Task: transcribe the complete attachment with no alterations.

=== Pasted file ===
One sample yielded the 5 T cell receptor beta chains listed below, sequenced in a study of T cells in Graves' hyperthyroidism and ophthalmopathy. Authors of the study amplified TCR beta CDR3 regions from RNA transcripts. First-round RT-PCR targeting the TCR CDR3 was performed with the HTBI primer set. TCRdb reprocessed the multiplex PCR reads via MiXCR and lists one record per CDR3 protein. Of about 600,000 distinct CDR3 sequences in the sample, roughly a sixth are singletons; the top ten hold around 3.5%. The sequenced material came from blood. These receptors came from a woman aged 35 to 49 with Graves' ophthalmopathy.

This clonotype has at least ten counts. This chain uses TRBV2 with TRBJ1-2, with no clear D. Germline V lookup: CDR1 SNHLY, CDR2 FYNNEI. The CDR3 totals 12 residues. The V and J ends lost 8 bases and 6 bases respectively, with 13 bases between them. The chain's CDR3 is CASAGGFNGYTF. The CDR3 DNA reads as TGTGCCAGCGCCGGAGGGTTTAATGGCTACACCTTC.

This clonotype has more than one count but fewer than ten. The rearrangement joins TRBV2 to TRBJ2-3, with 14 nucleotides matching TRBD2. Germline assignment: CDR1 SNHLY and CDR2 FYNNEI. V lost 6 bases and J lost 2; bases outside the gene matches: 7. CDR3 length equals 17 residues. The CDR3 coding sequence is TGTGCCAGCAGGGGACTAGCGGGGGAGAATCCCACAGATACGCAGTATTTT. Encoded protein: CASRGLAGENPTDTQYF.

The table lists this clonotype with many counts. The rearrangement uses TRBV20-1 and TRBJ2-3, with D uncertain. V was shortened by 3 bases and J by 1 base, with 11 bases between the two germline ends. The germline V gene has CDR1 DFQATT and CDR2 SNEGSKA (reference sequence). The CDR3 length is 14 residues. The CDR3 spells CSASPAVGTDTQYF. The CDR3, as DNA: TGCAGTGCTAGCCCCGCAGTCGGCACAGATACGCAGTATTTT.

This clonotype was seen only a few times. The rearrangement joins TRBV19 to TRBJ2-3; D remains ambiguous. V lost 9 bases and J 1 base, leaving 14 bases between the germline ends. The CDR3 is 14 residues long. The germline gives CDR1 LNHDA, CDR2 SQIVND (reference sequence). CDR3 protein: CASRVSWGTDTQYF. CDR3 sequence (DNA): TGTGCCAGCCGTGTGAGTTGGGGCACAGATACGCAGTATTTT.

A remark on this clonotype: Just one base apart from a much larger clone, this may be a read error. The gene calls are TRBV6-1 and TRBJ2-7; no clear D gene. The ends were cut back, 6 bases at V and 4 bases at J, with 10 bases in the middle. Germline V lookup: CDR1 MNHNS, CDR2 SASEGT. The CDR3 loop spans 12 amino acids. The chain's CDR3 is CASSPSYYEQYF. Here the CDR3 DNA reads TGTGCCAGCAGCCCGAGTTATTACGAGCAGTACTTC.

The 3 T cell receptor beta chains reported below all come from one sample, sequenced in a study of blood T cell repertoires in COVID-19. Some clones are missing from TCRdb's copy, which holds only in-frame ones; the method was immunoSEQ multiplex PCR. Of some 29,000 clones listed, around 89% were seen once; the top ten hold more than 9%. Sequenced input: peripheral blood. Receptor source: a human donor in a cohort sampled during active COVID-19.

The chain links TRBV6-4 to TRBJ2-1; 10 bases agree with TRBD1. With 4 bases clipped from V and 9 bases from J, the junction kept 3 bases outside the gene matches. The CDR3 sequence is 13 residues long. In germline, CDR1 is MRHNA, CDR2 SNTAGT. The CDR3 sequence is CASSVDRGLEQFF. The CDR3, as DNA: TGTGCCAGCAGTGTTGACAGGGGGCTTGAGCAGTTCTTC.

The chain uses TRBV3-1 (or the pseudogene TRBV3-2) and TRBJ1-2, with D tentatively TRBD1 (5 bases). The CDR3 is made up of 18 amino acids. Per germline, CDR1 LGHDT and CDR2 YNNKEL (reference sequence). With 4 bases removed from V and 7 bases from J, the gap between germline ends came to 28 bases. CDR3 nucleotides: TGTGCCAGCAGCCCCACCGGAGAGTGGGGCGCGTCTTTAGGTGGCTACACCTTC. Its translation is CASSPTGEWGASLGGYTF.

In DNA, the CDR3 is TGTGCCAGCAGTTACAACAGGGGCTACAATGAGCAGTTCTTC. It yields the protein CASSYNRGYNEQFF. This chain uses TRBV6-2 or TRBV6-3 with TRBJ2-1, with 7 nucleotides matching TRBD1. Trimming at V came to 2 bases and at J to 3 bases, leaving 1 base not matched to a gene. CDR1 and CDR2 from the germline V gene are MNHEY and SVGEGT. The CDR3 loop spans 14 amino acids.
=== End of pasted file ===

One sample yielded the 5 T cell receptor beta chains listed below, sequenced in a study of T cells in Graves' hyperthyroidism and ophthalmopathy. Authors of the study amplified TCR beta CDR3 regions from RNA transcripts. First-round RT-PCR targeting the TCR CDR3 was performed with the HTBI primer set. TCRdb reprocessed the multiplex PCR reads via MiXCR and lists one record per CDR3 protein. Of about 600,000 distinct CDR3 sequences in the sample, roughly a sixth are singletons; the top ten hold around 3.5%. The sequenced material came from blood. These receptors came from a woman aged 35 to 49 with Graves' ophthalmopathy.

This clonotype has at least ten counts. This chain uses TRBV2 with TRBJ1-2, with no clear D. Germline V lookup: CDR1 SNHLY, CDR2 FYNNEI. The CDR3 totals 12 residues. The V and J ends lost 8 bases and 6 bases respectively, with 13 bases between them. The chain's CDR3 is CASAGGFNGYTF. The CDR3 DNA reads as TGTGCCAGCGCCGGAGGGTTTAATGGCTACACCTTC.

This clonotype has more than one count but fewer than ten. The rearrangement joins TRBV2 to TRBJ2-3, with 14 nucleotides matching TRBD2. Germline assignment: CDR1 SNHLY and CDR2 FYNNEI. V lost 6 bases and J lost 2; bases outside the gene matches: 7. CDR3 length equals 17 residues. The CDR3 coding sequence is TGTGCCAGCAGGGGACTAGCGGGGGAGAATCCCACAGATACGCAGTATTTT. Encoded protein: CASRGLAGENPTDTQYF.

The table lists this clonotype with many counts. The rearrangement uses TRBV20-1 and TRBJ2-3, with D uncertain. V was shortened by 3 bases and J by 1 base, with 11 bases between the two germline ends. The germline V gene has CDR1 DFQATT and CDR2 SNEGSKA (reference sequence). The CDR3 length is 14 residues. The CDR3 spells CSASPAVGTDTQYF. The CDR3, as DNA: TGCAGTGCTAGCCCCGCAGTCGGCACAGATACGCAGTATTTT.

This clonotype was seen only a few times. The rearrangement joins TRBV19 to TRBJ2-3; D remains ambiguous. V lost 9 bases and J 1 base, leaving 14 bases between the germline ends. The CDR3 is 14 residues long. The germline gives CDR1 LNHDA, CDR2 SQIVND (reference sequence). CDR3 protein: CASRVSWGTDTQYF. CDR3 sequence (DNA): TGTGCCAGCCGTGTGAGTTGGGGCACAGATACGCAGTATTTT.

A remark on this clonotype: Just one base apart from a much larger clone, this may be a read error. The gene calls are TRBV6-1 and TRBJ2-7; no clear D gene. The ends were cut back, 6 bases at V and 4 bases at J, with 10 bases in the middle. Germline V lookup: CDR1 MNHNS, CDR2 SASEGT. The CDR3 loop spans 12 amino acids. The chain's CDR3 is CASSPSYYEQYF. Here the CDR3 DNA reads TGTGCCAGCAGCCCGAGTTATTACGAGCAGTACTTC.

The 3 T cell receptor beta chains reported below all come from one sample, sequenced in a study of blood T cell repertoires in COVID-19. Some clones are missing from TCRdb's copy, which holds only in-frame ones; the method was immunoSEQ multiplex PCR. Of some 29,000 clones listed, around 89% were seen once; the top ten hold more than 9%. Sequenced input: peripheral blood. Receptor source: a human donor in a cohort sampled during active COVID-19.

The chain links TRBV6-4 to TRBJ2-1; 10 bases agree with TRBD1. With 4 bases clipped from V and 9 bases from J, the junction kept 3 bases outside the gene matches. The CDR3 sequence is 13 residues long. In germline, CDR1 is MRHNA, CDR2 SNTAGT. The CDR3 sequence is CASSVDRGLEQFF. The CDR3, as DNA: TGTGCCAGCAGTGTTGACAGGGGGCTTGAGCAGTTCTTC.

The chain uses TRBV3-1 (or the pseudogene TRBV3-2) and TRBJ1-2, with D tentatively TRBD1 (5 bases). The CDR3 is made up of 18 amino acids. Per germline, CDR1 LGHDT and CDR2 YNNKEL (reference sequence). With 4 bases removed from V and 7 bases from J, the gap between germline ends came to 28 bases. CDR3 nucleotides: TGTGCCAGCAGCCCCACCGGAGAGTGGGGCGCGTCTTTAGGTGGCTACACCTTC. Its translation is CASSPTGEWGASLGGYTF.

In DNA, the CDR3 is TGTGCCAGCAGTTACAACAGGGGCTACAATGAGCAGTTCTTC. It yields the protein CASSYNRGYNEQFF. This chain uses TRBV6-2 or TRBV6-3 with TRBJ2-1, with 7 nucleotides matching TRBD1. Trimming at V came to 2 bases and at J to 3 bases, leaving 1 base not matched to a gene. CDR1 and CDR2 from the germline V gene are MNHEY and SVGEGT. The CDR3 loop spans 14 amino acids.